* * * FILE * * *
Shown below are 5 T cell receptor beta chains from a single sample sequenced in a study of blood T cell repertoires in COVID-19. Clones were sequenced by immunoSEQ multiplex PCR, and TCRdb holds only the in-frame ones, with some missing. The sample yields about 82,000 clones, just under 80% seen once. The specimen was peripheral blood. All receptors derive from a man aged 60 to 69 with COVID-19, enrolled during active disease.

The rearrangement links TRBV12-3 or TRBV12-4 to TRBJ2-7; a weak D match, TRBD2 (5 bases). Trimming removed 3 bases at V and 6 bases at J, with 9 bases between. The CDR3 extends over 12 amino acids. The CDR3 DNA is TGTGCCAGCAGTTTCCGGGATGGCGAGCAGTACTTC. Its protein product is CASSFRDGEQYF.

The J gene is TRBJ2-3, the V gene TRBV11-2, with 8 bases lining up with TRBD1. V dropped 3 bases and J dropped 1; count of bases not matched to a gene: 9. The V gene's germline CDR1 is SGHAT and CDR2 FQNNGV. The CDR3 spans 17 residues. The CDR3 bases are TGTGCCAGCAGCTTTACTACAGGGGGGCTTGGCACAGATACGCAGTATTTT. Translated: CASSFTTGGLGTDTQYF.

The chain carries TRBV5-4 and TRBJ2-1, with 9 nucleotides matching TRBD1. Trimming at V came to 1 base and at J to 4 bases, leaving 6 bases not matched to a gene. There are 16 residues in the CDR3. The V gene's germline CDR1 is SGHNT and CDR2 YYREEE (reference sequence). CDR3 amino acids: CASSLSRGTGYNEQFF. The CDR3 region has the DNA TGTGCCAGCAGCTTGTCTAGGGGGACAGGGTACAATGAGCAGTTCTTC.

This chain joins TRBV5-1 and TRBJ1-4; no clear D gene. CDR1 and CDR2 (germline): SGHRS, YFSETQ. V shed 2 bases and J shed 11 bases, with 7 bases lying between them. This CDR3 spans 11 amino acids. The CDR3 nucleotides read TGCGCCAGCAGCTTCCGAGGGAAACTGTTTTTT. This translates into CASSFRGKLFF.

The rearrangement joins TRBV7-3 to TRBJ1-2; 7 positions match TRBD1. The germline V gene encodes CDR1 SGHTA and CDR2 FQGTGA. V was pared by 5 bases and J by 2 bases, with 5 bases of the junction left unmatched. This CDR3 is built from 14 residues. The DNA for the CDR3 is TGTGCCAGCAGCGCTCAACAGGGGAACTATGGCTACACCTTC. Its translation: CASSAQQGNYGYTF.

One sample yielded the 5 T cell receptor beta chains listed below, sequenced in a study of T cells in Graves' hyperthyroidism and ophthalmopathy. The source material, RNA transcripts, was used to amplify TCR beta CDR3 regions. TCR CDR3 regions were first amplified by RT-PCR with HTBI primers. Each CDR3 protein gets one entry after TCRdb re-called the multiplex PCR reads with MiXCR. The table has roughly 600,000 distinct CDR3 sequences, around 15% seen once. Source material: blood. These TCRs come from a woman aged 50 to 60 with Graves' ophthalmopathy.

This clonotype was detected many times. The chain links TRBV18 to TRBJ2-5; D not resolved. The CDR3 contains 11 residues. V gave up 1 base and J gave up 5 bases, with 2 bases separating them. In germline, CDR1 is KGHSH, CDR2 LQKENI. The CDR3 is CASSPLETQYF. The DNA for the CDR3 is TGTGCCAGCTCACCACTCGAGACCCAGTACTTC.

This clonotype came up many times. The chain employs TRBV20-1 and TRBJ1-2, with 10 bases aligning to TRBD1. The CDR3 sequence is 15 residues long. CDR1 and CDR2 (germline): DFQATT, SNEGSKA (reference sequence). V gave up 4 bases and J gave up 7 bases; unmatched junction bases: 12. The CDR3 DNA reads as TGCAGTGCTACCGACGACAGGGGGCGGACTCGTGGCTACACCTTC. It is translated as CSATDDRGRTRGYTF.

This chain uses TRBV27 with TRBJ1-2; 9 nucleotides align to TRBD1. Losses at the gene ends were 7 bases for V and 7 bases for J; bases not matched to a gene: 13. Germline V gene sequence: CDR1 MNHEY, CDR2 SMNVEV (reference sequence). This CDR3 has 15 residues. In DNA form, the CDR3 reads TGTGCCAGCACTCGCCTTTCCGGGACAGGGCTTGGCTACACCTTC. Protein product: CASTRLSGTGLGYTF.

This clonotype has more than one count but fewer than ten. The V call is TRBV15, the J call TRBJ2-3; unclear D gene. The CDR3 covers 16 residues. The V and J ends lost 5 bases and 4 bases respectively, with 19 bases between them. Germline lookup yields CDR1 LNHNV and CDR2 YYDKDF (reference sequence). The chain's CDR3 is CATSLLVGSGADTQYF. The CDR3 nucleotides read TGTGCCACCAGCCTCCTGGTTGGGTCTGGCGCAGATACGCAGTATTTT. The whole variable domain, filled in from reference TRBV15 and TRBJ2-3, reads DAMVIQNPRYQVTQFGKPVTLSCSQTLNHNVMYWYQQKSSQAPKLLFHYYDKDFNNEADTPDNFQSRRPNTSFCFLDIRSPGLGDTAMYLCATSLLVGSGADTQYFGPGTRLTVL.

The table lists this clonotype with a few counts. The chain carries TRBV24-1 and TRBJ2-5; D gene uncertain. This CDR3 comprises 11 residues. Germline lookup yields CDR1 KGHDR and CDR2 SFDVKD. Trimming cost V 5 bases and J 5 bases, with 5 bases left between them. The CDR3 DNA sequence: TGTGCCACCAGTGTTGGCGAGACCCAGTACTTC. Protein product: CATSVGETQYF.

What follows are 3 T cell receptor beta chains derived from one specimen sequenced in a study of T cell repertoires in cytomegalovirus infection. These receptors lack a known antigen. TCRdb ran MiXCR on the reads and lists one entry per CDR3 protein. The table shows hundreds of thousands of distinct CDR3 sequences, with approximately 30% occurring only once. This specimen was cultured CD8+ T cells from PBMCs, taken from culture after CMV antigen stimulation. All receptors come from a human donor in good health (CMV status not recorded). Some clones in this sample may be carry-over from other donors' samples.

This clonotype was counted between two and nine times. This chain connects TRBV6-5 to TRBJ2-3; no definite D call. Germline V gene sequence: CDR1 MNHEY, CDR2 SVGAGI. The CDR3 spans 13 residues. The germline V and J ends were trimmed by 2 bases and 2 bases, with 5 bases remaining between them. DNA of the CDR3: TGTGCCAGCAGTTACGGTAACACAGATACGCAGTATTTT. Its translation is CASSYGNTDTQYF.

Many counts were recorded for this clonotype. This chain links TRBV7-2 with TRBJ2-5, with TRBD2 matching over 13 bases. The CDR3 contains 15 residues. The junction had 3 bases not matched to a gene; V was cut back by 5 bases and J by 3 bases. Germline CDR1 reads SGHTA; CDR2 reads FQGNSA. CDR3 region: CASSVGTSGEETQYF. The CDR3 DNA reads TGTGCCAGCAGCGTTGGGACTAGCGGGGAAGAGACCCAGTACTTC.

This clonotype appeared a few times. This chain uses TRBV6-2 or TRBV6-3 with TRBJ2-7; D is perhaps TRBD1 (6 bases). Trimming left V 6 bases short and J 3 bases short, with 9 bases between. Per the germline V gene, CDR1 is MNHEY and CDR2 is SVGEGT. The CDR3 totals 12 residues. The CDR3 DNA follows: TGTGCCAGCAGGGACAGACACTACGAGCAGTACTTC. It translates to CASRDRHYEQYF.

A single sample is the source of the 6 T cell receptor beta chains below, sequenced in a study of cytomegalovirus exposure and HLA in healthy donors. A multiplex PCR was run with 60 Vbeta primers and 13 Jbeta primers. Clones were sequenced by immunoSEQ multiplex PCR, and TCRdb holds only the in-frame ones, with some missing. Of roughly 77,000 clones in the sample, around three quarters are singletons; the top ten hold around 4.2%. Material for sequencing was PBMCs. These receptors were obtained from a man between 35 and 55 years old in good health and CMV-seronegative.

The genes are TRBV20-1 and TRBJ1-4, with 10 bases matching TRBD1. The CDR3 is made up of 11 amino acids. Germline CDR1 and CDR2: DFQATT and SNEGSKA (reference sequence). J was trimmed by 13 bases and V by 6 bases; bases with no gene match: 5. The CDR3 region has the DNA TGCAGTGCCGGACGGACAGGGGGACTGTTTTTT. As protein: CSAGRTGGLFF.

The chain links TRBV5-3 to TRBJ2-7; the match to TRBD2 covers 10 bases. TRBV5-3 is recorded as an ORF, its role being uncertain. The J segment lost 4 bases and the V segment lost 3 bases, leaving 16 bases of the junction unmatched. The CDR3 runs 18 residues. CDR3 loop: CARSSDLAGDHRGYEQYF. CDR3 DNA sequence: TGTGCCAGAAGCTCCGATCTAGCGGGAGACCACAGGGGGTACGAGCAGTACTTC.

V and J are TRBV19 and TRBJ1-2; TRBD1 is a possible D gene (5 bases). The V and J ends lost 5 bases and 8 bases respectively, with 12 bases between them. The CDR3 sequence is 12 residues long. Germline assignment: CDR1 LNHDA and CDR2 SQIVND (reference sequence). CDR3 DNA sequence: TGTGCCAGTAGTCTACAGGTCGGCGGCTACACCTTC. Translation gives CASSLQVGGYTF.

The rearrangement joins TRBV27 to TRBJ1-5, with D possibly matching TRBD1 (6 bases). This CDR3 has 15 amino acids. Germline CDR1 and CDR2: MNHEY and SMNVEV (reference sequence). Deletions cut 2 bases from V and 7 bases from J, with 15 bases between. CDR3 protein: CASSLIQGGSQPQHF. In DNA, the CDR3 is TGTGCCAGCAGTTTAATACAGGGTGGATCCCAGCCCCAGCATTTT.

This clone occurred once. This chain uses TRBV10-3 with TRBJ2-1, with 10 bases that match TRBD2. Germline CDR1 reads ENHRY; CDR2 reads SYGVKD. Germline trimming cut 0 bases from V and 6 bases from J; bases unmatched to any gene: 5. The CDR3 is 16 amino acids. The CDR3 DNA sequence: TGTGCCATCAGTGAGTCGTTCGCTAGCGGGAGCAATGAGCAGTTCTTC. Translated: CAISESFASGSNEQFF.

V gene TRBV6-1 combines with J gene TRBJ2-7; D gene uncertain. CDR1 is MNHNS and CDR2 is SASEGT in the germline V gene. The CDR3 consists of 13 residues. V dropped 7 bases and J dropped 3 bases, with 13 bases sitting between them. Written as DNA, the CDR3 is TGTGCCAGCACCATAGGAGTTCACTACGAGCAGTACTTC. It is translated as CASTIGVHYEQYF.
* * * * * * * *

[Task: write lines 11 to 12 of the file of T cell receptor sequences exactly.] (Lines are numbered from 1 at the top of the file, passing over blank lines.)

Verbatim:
This clonotype has more than one count but fewer than ten. The V call is TRBV15, the J call TRBJ2-3; unclear D gene. The CDR3 covers 16 residues. The V and J ends lost 5 bases and 4 bases respectively, with 19 bases between them. Germline lookup yields CDR1 LNHNV and CDR2 YYDKDF (reference sequence). The chain's CDR3 is CATSLLVGSGADTQYF. The CDR3 nucleotides read TGTGCCACCAGCCTCCTGGTTGGGTCTGGCGCAGATACGCAGTATTTT. The whole variable domain, filled in from reference TRBV15 and TRBJ2-3, reads DAMVIQNPRYQVTQFGKPVTLSCSQTLNHNVMYWYQQKSSQAPKLLFHYYDKDFNNEADTPDNFQSRRPNTSFCFLDIRSPGLGDTAMYLCATSLLVGSGADTQYFGPGTRLTVL.

The table lists this clonotype with a few counts. The chain carries TRBV24-1 and TRBJ2-5; D gene uncertain. This CDR3 comprises 11 residues. Germline lookup yields CDR1 KGHDR and CDR2 SFDVKD. Trimming cost V 5 bases and J 5 bases, with 5 bases left between them. The CDR3 DNA sequence: TGTGCCACCAGTGTTGGCGAGACCCAGTACTTC. Protein product: CATSVGETQYF.